Central planners and their scientists, especially the liberal ones, like a perfect natural world. To that end, they’ve developed a utopian idea of the natural world and will kill, kill, kill to achieve Order at all costs. Thus, when a remarkable flock of conure parrots made San Fransisco’s Telegraph Hill its home, radical environmentalists wanted this flock—which has a complex and highly evolved social life—exterminated because it was not indigenous. It took a remarkable man to save these precious parrots.
While animals may not deviate from the preordained natural order, unless part of the indigenous human population, established human populations must be destroyed by centrally planned, human mass migration.
Of course, bureaucracies under Republican are no different in the critter kill lists they develop. Via Mother Jones:
… Department of Agriculture’s tally of every animal it killed or euthanized over the last fiscal year [is] … 2,713,570 … from 319 different species. … The culling, conducted by the agency’s Wildlife Services division, is controversial. That’s because—much like the actual kill list—the USDA’s operations are shrouded in secrecy, prone to collateral damage, and symptomatic of an approach that often uses force as something other than a last resort. (A 2012 Sacramento Bee series explored the problems with the USDA’s methods in detail.) One of the problems with culling wildlife is that once you’ve gotten into the business of killing some animals to save other animals, it’s awfully hard to get out of it.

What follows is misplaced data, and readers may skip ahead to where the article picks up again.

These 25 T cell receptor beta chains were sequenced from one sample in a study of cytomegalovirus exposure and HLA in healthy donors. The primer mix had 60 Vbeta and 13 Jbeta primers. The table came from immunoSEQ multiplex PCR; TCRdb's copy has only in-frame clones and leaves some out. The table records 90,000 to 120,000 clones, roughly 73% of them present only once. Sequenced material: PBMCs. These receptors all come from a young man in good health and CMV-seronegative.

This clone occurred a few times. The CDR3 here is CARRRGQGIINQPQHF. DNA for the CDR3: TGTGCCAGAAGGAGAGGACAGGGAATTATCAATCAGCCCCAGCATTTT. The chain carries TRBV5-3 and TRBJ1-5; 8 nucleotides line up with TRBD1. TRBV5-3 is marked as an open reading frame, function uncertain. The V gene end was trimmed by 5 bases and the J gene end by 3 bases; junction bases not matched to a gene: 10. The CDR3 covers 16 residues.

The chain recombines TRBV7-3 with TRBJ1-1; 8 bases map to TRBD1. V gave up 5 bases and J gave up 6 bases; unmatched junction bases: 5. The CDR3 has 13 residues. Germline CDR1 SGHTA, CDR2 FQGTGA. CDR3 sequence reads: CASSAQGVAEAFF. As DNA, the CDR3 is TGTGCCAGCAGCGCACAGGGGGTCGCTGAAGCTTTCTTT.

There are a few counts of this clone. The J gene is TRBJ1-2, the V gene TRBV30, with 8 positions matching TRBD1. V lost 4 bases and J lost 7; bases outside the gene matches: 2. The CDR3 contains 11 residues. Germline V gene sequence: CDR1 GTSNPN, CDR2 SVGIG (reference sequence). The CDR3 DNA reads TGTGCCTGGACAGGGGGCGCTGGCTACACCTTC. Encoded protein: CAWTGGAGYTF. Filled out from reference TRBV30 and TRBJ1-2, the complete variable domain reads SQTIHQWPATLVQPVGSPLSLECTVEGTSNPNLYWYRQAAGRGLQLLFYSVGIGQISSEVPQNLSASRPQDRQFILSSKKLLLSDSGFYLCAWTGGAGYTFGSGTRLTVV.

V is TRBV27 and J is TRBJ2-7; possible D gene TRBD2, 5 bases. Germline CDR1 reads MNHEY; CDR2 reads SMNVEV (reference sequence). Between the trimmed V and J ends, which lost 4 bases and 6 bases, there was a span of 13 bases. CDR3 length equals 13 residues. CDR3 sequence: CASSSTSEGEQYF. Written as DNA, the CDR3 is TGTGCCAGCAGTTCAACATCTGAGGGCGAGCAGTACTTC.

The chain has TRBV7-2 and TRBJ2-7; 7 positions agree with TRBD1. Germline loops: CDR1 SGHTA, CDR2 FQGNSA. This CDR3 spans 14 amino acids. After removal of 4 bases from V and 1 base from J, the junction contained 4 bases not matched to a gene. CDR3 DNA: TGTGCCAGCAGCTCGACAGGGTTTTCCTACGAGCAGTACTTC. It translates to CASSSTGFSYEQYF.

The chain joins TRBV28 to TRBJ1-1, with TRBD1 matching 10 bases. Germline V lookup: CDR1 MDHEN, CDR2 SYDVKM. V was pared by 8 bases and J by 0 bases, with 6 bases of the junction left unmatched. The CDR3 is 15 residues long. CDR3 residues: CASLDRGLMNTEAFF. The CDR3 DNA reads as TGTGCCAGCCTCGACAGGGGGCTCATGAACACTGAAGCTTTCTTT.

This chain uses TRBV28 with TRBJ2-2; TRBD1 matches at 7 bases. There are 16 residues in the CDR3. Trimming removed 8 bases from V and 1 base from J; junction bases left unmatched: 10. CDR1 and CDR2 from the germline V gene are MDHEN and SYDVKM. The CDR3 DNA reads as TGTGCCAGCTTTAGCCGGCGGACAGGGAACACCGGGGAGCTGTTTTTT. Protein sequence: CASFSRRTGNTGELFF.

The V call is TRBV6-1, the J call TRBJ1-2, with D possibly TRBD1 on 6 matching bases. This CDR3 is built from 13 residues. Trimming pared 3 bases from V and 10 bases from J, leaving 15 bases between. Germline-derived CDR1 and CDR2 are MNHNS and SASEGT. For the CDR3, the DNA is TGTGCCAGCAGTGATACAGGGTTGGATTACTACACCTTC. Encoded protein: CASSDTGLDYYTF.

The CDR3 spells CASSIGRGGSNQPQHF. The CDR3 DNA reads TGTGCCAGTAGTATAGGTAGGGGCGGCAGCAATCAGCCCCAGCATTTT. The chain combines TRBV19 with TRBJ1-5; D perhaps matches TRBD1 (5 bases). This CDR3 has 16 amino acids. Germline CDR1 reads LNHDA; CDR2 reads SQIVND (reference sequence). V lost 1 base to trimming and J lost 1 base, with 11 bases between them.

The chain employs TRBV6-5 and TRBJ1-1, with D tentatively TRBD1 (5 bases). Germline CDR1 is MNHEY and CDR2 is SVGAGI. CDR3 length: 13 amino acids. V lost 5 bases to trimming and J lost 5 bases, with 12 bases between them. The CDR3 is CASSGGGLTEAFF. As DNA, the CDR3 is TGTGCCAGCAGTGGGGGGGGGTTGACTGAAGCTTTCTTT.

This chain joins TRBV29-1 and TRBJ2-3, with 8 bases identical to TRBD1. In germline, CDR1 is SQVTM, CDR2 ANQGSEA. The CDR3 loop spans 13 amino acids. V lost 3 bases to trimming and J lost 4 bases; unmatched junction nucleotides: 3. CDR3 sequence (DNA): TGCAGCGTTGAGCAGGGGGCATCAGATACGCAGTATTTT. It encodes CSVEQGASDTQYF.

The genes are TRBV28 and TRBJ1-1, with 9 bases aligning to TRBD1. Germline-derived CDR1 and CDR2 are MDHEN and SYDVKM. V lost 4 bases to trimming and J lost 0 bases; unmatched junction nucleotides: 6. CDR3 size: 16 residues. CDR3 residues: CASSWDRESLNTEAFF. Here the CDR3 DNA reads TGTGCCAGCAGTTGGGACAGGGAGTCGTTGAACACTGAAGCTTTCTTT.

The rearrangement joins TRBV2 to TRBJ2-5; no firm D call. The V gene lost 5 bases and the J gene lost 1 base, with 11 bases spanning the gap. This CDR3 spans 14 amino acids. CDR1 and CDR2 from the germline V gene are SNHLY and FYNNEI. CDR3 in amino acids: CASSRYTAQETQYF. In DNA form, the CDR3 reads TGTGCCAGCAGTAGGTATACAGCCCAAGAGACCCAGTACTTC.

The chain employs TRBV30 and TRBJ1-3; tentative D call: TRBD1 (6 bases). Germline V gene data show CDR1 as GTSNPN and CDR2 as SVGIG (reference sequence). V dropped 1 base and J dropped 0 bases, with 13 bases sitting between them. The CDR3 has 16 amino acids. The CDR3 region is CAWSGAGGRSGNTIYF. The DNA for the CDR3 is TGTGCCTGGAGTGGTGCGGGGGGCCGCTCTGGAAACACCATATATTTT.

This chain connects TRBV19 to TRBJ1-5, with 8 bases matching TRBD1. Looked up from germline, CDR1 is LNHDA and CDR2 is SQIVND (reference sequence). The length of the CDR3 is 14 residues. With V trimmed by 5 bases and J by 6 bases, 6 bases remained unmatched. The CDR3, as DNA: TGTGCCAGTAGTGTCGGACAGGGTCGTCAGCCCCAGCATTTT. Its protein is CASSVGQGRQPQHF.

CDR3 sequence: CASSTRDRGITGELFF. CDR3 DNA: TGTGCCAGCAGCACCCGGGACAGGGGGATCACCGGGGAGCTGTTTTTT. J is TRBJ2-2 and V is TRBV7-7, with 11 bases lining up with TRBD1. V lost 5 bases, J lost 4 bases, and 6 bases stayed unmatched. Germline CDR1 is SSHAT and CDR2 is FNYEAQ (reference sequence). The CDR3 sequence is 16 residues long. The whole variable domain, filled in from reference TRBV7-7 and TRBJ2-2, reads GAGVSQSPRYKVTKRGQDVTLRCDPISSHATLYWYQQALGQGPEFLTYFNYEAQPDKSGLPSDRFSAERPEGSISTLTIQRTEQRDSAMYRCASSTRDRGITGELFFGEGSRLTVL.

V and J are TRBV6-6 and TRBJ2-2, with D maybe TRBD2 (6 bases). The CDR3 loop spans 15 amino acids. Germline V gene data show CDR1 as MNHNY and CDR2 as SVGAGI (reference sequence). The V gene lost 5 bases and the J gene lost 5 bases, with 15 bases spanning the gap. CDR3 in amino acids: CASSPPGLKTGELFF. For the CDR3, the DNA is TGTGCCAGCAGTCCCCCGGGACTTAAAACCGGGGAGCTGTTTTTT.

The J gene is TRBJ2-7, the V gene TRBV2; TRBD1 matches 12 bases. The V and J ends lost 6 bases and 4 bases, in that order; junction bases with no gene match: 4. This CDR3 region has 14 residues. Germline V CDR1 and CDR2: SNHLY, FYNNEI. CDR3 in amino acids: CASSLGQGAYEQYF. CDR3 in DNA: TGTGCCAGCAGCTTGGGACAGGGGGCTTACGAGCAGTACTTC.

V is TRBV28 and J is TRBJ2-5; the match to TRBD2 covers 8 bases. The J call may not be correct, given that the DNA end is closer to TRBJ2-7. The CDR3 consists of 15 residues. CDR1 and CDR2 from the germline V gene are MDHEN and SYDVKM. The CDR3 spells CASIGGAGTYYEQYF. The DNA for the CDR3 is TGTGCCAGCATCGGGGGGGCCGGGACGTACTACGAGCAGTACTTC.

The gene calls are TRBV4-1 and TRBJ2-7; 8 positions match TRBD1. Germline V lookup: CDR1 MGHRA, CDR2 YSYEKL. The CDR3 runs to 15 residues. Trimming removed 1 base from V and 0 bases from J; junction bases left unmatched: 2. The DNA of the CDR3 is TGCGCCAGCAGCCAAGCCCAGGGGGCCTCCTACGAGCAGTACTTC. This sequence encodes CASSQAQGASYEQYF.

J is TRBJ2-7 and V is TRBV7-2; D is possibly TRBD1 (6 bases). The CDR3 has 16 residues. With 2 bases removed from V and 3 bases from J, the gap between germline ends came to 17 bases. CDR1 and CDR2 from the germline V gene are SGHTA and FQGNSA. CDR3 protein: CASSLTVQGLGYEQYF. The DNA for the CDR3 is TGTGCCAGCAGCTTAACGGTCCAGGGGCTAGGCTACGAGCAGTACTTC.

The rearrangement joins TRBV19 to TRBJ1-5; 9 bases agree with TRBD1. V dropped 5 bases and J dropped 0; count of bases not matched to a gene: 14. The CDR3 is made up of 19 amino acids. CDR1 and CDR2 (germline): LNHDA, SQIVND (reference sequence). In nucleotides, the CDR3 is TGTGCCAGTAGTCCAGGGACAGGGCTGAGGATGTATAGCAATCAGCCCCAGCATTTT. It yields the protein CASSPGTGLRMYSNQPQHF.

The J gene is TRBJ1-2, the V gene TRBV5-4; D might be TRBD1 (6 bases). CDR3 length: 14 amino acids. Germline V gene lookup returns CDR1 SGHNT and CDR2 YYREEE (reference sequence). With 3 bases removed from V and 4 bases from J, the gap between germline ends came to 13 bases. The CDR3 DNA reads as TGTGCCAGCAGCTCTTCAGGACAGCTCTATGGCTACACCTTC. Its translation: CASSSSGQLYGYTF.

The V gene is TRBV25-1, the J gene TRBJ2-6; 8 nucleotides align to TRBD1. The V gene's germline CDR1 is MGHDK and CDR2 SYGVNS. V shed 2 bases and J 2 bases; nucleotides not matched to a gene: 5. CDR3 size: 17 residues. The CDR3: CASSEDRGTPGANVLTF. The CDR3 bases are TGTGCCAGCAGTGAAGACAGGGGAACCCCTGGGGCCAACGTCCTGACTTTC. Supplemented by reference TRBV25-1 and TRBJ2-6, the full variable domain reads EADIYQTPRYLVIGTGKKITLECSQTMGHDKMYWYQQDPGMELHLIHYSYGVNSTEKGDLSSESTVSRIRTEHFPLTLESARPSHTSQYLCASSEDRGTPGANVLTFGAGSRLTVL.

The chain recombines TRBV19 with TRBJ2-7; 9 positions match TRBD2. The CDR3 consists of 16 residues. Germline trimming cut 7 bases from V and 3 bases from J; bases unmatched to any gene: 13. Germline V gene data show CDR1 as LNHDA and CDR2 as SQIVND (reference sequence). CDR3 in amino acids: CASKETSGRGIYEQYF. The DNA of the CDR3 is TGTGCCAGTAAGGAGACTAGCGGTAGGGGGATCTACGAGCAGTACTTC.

The contradictions can be glaring. To wit, the USDA killed cats (730) to save rats, but if you’re scoring at home, it also killed 1,327 black rats, 353 Norway rats, 74 Hutia rats, 7 Polynesian rats, 4 bushy-tailed woodrats, and 3 kangaroo rats. It slaughtered more than 16,500 double-breasted cormorants to save salmon. It’s shooting white-tailed deer (5,321) to save various plant species and the small fauna, like rabbits, that eat them. But the woods aren’t safe for Thumper either—the agency bagged 7,113 cottontail rabbits, plus assorted varieties of jackrabbits, swamp rabbits, and feral pet rabbits. The USDA killed 322 wolves and 61,702 coyotes to save livestock, perhaps in an attempt to atone for the 16 unspecified livestock it killed by accident.
Via RT: “The Obama admin accidentally killed 113 porcupines last year.”
Avoiding controversy can lead to cover-ups.
Gary Strader, a former USDA employee, told the Sacramento Bee he once discovered a federally protected golden eagle dead in a trap.
“I called my supervisor and said, ‘I just caught a golden eagle and it’s dead,'” said Strader. “He said, ‘Did anybody see it?’ I said, ‘Geez, I don’t think so.’”
“He said, ‘If you think nobody saw it, go get a shovel and bury it and don’t say nothing to anybody.’ ”
“That bothered me,” said Strader, whose job was terminated in 2009. “It wasn’t right.”